Papers by Suthard, B.C.

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Brooks, G.R. , Doyle, L.J. , Suthard, B.C. , and Dewitt, N.T. . 1998. Inner West-central Florida continental shelf: Sedimentary facies and facies associations. Open File Report 98-37, U.S. Geological Survey, Saint Petersburg, FL, p. 177.
Brooks, G.R. , Doyle, L.J. , Davis Jr., R.A. , Dewitt, N.T. , and Suthard, B.C. . 2003. Patterns and controls of surface sediment distribution: west-central Florida inner shelf. Marine Geology, v. 200, p. 307-324
The west-central Florida inner shelf represents a transition between the quartz-dominated barrier-island system and the carbonate-dominated mid-outer shelf. Surface sediments exhibit a complex distribution pattern that can be attributed to multiple sediment sources and the ineffectiveness of physical processes for large-scale sediment redistribution. The west Florida shelf is the submerged extension of the Florida carbonate platform, consisting of a limestone karst surface veneered with a thin unconsolidated sediment cover. A total of 498 surface sediment samples were collected on the inner shelf and analyzed for texture and composition. Results show that sediment consists of a combination of fine quartz sand and coarse, biogenic carbonate sand and gravel, with variable but subordinate amounts of black, phosphorite-rich sand. The carbonate component consists primarily of molluskan fragments. The distribution is patchy and discontinuous with no discernible pattern, and the transition between sediment types is generally abrupt. Quartz-rich sediment dominates the inner 15 km north of the entrance into Tampa Bay, but south of the Bay is common only along the inner 3 km. Elsewhere, carbonate-rich sediment is the predominate sediment type, except where there is little sediment cover, in which cases black, phosphorite-rich sand dominates. Sediment sources are likely within, or around the periphery of the basin. Fine quartz sand is likely reworked from coastal units deposited during Pleistocene sea-level high stands. Carbonate sand and gravel is produced by marine organisms within the depositional basin. The black, phosphorite-rich sand likely originates from the bioerosion and reworking of the underlying strata that irregularly crop out within the study area. The distribution pattern contains elements of both storm- and tide-dominated siliciclastic shelves, but it is dictated primarily by the sediment source, similar to some carbonate systems. Other systems with similar sediment attributes include cool-water carbonate, sediment-starved, and mixed carbonate/siliciclastic systems. This study suggests a possible genetic link among the three systems.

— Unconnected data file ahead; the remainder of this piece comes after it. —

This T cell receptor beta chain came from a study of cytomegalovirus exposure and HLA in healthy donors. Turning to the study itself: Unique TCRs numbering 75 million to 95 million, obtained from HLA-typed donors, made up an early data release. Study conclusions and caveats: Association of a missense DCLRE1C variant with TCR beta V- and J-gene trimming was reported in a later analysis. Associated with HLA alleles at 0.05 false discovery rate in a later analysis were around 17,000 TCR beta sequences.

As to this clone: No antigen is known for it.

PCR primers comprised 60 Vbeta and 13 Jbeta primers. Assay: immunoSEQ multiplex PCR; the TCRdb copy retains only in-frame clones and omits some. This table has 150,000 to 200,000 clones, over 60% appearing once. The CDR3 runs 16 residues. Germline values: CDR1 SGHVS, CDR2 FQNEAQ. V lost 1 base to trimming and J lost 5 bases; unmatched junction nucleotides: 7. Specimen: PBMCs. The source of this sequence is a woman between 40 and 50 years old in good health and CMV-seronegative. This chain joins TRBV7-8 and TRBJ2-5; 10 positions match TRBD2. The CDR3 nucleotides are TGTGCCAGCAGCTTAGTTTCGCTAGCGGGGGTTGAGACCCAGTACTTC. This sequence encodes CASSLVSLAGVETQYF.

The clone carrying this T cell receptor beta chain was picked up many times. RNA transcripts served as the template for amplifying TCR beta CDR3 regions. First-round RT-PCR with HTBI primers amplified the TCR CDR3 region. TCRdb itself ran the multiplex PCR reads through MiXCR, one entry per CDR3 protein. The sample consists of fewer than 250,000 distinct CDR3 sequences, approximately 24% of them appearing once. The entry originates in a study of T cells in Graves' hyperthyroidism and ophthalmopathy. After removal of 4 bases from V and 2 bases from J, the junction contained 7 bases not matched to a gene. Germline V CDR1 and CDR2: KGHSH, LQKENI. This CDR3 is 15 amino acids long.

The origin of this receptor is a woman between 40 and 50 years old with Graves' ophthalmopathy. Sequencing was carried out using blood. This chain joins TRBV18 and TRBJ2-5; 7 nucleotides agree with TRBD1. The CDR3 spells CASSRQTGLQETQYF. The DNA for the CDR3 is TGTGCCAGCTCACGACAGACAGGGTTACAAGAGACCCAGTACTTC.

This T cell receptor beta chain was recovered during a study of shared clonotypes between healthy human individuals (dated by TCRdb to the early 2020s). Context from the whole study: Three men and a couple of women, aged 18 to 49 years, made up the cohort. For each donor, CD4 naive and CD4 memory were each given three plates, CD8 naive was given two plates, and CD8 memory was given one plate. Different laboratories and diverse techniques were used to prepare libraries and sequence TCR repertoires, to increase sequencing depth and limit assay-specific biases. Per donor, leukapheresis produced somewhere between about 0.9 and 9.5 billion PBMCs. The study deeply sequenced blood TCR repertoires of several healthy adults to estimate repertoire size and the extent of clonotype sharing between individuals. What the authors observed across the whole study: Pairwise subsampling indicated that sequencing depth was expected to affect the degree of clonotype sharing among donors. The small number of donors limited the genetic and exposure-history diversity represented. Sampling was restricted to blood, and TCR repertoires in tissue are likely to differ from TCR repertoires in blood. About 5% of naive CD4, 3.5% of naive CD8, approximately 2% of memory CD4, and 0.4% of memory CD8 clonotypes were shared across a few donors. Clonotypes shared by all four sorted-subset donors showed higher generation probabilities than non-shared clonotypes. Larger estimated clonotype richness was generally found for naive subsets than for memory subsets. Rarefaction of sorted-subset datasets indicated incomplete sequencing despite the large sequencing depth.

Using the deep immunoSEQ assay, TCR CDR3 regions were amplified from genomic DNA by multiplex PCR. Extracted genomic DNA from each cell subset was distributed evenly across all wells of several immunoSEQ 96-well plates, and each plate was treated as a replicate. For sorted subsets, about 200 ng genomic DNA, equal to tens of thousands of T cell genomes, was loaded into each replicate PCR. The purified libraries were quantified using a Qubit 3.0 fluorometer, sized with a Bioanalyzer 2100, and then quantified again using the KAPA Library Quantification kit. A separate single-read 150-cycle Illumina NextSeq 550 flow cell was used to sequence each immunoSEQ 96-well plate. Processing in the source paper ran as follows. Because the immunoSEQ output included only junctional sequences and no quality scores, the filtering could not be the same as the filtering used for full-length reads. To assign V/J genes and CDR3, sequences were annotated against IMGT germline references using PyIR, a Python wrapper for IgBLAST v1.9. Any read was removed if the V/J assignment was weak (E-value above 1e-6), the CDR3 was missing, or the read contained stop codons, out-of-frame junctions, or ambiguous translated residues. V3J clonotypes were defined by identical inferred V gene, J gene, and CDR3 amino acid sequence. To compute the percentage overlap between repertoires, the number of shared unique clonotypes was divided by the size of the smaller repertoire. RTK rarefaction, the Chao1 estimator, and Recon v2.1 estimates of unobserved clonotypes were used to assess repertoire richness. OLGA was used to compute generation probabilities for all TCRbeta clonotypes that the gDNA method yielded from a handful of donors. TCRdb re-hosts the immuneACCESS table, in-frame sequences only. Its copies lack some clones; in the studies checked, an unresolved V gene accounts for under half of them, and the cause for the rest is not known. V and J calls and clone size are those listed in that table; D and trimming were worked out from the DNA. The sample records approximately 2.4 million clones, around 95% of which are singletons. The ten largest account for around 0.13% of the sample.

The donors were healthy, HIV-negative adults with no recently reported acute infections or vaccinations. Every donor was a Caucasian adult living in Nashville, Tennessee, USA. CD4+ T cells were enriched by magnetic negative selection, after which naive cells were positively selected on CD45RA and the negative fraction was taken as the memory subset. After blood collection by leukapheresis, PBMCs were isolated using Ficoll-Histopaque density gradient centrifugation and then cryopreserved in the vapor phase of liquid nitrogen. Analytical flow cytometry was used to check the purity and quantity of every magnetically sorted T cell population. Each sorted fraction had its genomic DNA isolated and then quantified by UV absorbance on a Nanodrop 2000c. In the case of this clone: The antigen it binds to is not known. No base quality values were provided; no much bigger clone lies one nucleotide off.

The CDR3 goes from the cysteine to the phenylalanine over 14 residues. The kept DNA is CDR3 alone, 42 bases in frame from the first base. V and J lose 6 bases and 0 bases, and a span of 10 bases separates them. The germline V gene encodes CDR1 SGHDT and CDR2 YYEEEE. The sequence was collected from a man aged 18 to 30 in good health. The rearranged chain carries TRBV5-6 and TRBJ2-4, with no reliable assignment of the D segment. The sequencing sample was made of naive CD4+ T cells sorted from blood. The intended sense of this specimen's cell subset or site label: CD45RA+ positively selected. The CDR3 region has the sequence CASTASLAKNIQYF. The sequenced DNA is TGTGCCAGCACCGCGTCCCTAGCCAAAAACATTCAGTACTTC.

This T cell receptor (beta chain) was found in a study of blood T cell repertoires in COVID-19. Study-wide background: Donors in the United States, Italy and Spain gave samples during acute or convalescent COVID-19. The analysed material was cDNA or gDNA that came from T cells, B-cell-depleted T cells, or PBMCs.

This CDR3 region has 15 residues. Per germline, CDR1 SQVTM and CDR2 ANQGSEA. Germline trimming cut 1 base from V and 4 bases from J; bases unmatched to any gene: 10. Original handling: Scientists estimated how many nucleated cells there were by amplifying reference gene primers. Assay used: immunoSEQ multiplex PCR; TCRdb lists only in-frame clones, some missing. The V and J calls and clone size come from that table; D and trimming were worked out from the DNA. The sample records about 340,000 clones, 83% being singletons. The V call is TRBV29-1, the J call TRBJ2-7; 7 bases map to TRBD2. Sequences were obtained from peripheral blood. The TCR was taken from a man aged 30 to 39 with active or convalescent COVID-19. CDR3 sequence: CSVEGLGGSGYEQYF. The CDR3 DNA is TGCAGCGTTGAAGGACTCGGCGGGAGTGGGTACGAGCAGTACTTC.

Brooks, G.R. , Doyle, L.J. , Suthard, B.C. , Locker, S.D. , and Hine, A.C. . 2003. Facies architecture of the mixed carbonate/siliciclastic inner continental shelf of west-central Florida: implications for Holocene barrier development . Marine Geology, v. 200, p. 324-349
Sediment vibracores and surface samples were collected from the mixed carbonate/siliciclastic inner shelf of west?central Florida in an effort to determine the three-dimensional facies architecture and Holocene geologic development of the coastal barrier-island and adjacent shallow marine environments. The unconsolidated sediment veneer is thin (generally <3 m), with a patchy distribution. Nine facies are identified representing Miocene platform deposits (limestone gravel and blue?green clay facies), Pleistocene restricted marine deposits (lime mud facies), and Holocene back-barrier (organic muddy sand, olive-gray mud, and muddy sand facies) and open marine (well-sorted quartz sand, shelly sand, and black sand facies) deposits. Holocene back-barrier facies are separated from overlying open marine facies by a ravinement surface formed during the late Holocene rise in sea level. Facies associations are naturally divided into four discrete types. The pattern of distribution and ages of facies suggest that barrier islands developed approximately 8200 yr BP and in excess of 20 km seaward of the present coastline in the north, and more recently and nearer to their present position in the south. No barrier-island development prior to approximately 8200 yr BP is indicated. Initiation of barrier-island development is most likely due to a slowing in the Holocene sea-level rise ca. 8000 yr BP, coupled with the intersection of the coast with quartz sand deposits formed during Pleistocene sea-level highstands. This study is an example of a mixed carbonate/siliciclastic shallow marine depositional system that is tightly constrained in both time and sea-level position. It provides a useful analog for the study of other, similar depositional systems in both the modern and ancient rock record.
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